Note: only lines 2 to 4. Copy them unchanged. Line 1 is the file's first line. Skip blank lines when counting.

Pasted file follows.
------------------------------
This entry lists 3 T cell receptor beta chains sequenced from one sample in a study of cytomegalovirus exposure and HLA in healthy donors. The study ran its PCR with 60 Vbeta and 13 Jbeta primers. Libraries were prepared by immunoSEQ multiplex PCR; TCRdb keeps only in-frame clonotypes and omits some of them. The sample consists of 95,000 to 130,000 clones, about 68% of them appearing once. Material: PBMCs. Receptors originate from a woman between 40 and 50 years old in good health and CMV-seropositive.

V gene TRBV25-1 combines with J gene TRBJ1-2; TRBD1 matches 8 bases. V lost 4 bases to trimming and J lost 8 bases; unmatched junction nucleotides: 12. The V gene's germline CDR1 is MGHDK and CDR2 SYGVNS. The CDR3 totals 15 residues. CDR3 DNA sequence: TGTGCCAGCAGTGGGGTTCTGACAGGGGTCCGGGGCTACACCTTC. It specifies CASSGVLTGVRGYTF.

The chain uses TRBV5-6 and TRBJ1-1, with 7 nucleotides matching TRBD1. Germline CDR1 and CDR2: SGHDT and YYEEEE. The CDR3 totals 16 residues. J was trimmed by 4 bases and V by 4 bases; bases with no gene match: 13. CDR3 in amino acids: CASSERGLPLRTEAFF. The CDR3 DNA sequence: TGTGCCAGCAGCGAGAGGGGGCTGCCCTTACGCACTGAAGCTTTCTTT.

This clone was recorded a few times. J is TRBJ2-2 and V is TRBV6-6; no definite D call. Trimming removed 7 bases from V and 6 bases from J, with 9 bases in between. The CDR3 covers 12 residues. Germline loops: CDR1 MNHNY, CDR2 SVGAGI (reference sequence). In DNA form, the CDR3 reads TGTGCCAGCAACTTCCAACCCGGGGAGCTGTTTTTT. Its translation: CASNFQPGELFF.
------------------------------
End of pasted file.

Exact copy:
V gene TRBV25-1 combines with J gene TRBJ1-2; TRBD1 matches 8 bases. V lost 4 bases to trimming and J lost 8 bases; unmatched junction nucleotides: 12. The V gene's germline CDR1 is MGHDK and CDR2 SYGVNS. The CDR3 totals 15 residues. CDR3 DNA sequence: TGTGCCAGCAGTGGGGTTCTGACAGGGGTCCGGGGCTACACCTTC. It specifies CASSGVLTGVRGYTF.

The chain uses TRBV5-6 and TRBJ1-1, with 7 nucleotides matching TRBD1. Germline CDR1 and CDR2: SGHDT and YYEEEE. The CDR3 totals 16 residues. J was trimmed by 4 bases and V by 4 bases; bases with no gene match: 13. CDR3 in amino acids: CASSERGLPLRTEAFF. The CDR3 DNA sequence: TGTGCCAGCAGCGAGAGGGGGCTGCCCTTACGCACTGAAGCTTTCTTT.

This clone was recorded a few times. J is TRBJ2-2 and V is TRBV6-6; no definite D call. Trimming removed 7 bases from V and 6 bases from J, with 9 bases in between. The CDR3 covers 12 residues. Germline loops: CDR1 MNHNY, CDR2 SVGAGI (reference sequence). In DNA form, the CDR3 reads TGTGCCAGCAACTTCCAACCCGGGGAGCTGTTTTTT. Its translation: CASNFQPGELFF.